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Mr. John Wilkinson (Ruislip-Northwood): This is a serious subject. I congratulate the Chairman of the Select Committee, the right hon. Member for Swansea, East (Mr. Anderson), my right hon. Friend the Member for Tonbridge and Malling (Sir J. Stanley) and the hon. Member for Milton Keynes, South-West (Dr. Starkey) on their contributions to the report. Their speeches were serious, as the subject deserves, as was that of the Liberal Democrat spokesman, the right hon. and learned Member for North-East Fife (Mr. Campbell). In athletics he was a sprinter, but when it comes to a speech in the House of Commons he is definitely a marathon man--except that once it has been delivered he becomes a sprinter again, so soon is he out of the Chamber.
Let me take up the point made by the hon. Member for Milton Keynes, South-West, who said that insecure states do foolish things. The first duty of any Government is to defend their citizens. In a highly technological age, weapons of mass destruction become more precise and potentially more destructive, thereby more of a threat if used unscrupulously. I see no moral reason--she brought ethics into her speech--why a responsible democracy such as the United States should not use its technical capabilities to enhance the security of its citizens.
Everybody understands that conflict resolution is a prior imperative of Governments. Everyone comprehends, for example, that year after year the United States of America has sought a diplomatic solution to the problems of the near east and the Arab-Israeli dispute. However, many disputes are so intractable and deep seated that the potential for regional and, indeed, wider conflict exists. Those include the near east, the Kashmir dispute, the dispute over Taiwan, and the rivalry between Iran and Iraq. A number of those potential flash points are areas where there is a build-up of weapons and weapons of mass destruction, so the need for diplomacy and peaceful solutions in great.
Nevertheless, there are limits to diplomacy, peaceful persuasion and rationality in international affairs. It is imperative that wise democracies prepare for the worst. Leaderships change, as I tried to show in my exchange with the hon. Lady, political intentions alter and unscrupulous, aggressive dictators can all too rapidly come to power. The examples are legion. The most recent in our history was only 19 years ago when the Falkland Islands were invaded. No one would have dreamt that Argentina could launch an invasion, but it did. We were surprised and many people lost their lives. Those unpleasant surprises in international affairs occur all too frequently. It is thus reasonable and wise policy for the United States to develop systems of defence against the most fearsome of all weapons of mass destruction--ballistic missiles.
When we examine what happened in the Gulf war, we realise that it was fortunate that the USA could deploy the Patriot anti-aircraft missile system, notionally in anti- missile mode, against the Scuds launched by Iraq. Had the USA not been able to do that, I suspect that Israeli public opinion would not have tolerated the Scud raids launched against Tel Aviv and other Israeli targets. The provocation of the Israeli people would have been such that they would have demanded the armed intervention of their Government, and then a serious regional crisis--following the Iraqi invasion of Kuwait--would have become a regional conflict of dangerous proportions.
That example alone demonstrates the importance of the reassuring effect of an appropriate defensive system. In retrospect, we all know that the Patriots were not effective and that, by and large, the Scuds were not intercepted. Nevertheless, the importance of a modicum of defence was understood.
The USA is embarked on the development of missile defence systems, and nothing we can say in this place will deflect it from that objective, especially as it was put to the American people as the programme of the newly elected Republican President, Mr. Bush. The US Secretary of Defence--Mr. Rumsfeld--Colin Powell and the President himself are determined to achieve a
In essence, there are three types of system: point defence systems--theatre missile defence; wider systems--national missile defence; and, ultimately, space based systems of global significance, which could bring the international community a measure of security against surprise missile attack that we have never enjoyed. Even setting up the rudimentary architecture is an advance. For example, if the allies had to launch a taskforce to intervene to bring peace to an especially troublesome part of the world, such as the middle or the near east, it would be reassuring to know that theatre missile defence was available against ballistic missile attack--whether from nuclear, chemical or biological, or even conventional weapons. It would be wise policy to make available such a capability.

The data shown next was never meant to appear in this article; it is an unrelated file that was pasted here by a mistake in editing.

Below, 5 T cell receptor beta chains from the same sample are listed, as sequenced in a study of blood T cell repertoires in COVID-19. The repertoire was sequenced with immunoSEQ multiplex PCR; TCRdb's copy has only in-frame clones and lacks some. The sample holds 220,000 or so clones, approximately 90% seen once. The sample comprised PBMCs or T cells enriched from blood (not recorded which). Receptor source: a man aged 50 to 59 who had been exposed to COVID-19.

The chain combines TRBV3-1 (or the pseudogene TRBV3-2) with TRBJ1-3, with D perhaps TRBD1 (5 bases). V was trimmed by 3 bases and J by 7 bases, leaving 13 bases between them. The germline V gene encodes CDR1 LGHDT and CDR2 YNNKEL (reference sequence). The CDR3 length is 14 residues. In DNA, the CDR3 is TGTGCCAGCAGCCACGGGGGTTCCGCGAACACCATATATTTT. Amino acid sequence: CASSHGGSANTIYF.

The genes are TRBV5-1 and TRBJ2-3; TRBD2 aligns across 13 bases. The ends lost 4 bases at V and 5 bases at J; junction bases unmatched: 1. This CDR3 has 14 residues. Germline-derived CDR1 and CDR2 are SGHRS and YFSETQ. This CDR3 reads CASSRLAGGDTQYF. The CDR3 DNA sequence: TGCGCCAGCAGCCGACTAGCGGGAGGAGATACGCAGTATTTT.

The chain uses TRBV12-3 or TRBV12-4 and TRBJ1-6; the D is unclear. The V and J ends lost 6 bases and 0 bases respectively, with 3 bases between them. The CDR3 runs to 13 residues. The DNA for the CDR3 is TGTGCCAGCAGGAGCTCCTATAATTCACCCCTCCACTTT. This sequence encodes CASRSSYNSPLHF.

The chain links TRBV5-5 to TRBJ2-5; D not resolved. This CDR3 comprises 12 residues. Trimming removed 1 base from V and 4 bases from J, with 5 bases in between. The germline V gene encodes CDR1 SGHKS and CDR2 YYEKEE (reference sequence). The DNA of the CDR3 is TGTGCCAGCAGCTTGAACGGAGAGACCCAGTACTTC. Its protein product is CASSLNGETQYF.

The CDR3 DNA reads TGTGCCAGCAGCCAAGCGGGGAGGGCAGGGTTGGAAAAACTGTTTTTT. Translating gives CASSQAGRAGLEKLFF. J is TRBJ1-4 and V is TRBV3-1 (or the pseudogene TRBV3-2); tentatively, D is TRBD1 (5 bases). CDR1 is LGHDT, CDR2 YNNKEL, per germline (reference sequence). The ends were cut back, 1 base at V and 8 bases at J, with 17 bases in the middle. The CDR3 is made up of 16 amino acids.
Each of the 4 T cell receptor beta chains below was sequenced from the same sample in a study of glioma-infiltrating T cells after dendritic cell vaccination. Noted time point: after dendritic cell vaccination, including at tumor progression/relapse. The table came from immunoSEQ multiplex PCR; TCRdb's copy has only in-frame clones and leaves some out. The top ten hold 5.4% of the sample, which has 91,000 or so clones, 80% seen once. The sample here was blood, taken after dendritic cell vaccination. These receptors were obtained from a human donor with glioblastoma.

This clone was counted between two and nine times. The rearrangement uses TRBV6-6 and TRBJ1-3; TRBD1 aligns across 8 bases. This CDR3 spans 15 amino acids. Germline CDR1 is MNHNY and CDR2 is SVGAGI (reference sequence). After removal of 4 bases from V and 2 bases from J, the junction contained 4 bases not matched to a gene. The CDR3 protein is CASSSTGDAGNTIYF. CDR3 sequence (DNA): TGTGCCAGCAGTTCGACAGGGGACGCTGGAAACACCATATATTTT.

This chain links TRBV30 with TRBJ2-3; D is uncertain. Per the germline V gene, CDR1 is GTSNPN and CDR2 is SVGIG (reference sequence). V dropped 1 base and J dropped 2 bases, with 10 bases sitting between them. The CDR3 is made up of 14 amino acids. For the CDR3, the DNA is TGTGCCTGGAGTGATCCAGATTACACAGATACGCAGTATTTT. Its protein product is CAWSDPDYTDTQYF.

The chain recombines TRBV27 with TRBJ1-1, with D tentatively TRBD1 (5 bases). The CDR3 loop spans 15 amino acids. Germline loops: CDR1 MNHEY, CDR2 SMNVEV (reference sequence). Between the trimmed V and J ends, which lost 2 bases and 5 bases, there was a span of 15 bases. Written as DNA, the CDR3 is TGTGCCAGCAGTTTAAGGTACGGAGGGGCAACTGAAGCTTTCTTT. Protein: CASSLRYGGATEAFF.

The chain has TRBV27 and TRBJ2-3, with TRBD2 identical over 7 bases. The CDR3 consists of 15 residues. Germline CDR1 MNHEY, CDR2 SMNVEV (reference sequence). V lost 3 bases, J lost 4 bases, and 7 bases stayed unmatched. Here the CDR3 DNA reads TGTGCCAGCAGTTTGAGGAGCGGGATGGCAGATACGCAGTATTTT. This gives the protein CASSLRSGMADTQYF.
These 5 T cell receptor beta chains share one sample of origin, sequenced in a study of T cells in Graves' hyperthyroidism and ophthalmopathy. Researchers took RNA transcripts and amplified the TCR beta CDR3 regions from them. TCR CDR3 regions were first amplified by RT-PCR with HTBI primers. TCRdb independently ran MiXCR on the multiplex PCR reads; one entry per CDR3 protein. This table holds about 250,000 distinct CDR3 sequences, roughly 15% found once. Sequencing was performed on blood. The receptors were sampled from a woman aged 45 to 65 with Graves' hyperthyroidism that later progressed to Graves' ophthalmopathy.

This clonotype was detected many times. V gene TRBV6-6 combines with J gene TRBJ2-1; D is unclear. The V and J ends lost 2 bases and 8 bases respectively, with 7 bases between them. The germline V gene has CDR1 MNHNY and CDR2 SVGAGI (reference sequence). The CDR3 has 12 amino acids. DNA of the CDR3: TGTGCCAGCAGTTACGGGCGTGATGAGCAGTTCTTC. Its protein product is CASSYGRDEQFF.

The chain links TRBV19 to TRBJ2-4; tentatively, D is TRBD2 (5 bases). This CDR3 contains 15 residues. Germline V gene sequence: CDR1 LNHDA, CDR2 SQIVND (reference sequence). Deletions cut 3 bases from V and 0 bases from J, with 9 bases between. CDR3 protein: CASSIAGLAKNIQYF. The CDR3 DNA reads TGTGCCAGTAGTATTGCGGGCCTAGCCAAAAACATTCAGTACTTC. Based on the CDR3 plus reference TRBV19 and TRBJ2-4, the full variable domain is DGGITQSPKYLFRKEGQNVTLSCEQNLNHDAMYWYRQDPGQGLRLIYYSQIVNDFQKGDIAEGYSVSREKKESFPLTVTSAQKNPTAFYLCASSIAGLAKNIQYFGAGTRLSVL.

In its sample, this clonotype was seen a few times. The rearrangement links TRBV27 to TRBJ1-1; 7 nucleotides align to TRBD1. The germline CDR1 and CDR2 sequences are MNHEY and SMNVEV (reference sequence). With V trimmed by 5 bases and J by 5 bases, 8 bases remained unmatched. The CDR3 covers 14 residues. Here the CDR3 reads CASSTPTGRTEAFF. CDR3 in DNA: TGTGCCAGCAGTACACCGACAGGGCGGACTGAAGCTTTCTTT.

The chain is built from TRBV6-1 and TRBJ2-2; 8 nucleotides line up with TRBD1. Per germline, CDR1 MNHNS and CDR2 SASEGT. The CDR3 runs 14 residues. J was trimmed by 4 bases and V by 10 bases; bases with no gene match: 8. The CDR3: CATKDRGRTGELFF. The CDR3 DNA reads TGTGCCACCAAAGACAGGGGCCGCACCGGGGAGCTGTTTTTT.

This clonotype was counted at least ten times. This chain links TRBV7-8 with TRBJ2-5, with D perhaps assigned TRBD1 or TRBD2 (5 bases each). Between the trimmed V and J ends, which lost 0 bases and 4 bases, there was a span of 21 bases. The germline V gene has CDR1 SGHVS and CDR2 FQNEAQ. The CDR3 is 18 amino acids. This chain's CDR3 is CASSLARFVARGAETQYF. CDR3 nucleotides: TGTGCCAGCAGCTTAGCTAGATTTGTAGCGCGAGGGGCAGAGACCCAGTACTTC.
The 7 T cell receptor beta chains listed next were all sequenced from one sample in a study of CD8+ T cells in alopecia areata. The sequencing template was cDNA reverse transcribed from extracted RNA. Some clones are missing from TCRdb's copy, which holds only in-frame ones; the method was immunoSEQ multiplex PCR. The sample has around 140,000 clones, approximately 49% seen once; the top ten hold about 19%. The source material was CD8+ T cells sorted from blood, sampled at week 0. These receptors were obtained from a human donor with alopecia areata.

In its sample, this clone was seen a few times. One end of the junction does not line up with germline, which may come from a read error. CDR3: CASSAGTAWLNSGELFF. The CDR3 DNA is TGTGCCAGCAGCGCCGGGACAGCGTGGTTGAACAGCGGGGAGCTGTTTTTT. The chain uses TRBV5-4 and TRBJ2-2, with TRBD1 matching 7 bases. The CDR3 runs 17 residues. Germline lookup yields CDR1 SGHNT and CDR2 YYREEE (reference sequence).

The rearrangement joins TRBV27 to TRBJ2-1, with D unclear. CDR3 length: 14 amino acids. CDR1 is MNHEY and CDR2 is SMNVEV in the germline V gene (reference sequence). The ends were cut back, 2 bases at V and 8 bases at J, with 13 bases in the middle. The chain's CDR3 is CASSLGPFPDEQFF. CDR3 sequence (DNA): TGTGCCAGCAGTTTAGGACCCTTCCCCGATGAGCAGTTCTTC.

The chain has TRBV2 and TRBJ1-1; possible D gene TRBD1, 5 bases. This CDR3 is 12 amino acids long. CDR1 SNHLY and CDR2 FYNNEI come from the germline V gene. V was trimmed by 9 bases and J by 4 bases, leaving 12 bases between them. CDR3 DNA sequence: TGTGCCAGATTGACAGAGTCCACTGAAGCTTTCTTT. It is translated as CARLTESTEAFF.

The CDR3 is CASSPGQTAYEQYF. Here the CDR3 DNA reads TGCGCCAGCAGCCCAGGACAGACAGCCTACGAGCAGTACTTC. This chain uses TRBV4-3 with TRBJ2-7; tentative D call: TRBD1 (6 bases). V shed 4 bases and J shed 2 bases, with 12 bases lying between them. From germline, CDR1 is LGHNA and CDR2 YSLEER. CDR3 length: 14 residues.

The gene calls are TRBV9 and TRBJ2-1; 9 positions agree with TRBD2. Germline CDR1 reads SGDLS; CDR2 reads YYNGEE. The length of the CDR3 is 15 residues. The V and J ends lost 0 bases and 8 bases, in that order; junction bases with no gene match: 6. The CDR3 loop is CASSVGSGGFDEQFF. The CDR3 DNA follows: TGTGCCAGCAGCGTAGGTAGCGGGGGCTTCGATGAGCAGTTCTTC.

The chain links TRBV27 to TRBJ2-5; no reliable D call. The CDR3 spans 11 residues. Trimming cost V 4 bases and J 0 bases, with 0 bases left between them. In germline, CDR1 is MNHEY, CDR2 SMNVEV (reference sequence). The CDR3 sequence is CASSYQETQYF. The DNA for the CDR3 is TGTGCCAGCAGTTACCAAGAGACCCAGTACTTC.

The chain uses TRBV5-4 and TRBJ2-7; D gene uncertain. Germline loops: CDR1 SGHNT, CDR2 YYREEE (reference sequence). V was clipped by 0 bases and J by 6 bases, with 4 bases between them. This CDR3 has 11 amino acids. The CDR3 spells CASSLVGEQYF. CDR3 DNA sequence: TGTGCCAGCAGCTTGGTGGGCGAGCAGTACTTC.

National missile defence is inherently a matter for the United States, but of course some of the facilities, such as the early warning installation at Fylingdales in Yorkshire, are overseas. It would be foolish of the United Kingdom to fail to assist the US in upgrading that facility, inasmuch as we would gain from it. At the very least, as US allies, we should have improved early warning of missile launches that could risk our people. If only in national self-interest, we would be foolish not to assist the Americans in NMD.
Of course, there are international ramifications, but missile defence threatens no one. I am delighted that major powers such as the United States--at present, solely the United States--are working towards an enhancement of defensive capabilities that will reduce the risk to their population, and are no longer keen on increasing their offensive armoury of weapons of mass destruction. That is a great advance.
As other hon. Members have said, the arms control process has already diminished the inventories of offensive weapons systems available to the principal powers. The hon. Member for Milton Keynes, South-West said that four out of five main nuclear states had reduced their nuclear armouries: quite so, but one such state remains, and she was not critical of it, any more than was the right hon. Member for Swansea, East. It is China.
The People's Republic of China has been inexorably increasing its defence spending in recent years, allied to which its economic potential is constantly growing. It receives aid, assistance and technical transfers from the western powers and considerable military assistance from the Russian Federation. Analysts would do well constantly to study the People's Republic of China, which is seeking to enhance its sea power in the Pacific and is prepared to sabre-rattle against Taiwan and to embark on military exercises in the neighbouring regions. Its space programme is closely allied to its missile capability and its potential capacity to launch weapons of mass destruction. In those circumstances, the United States is wise to pursue the research programme on which it is embarked. I hope that the research programme will lead to some successful conclusions.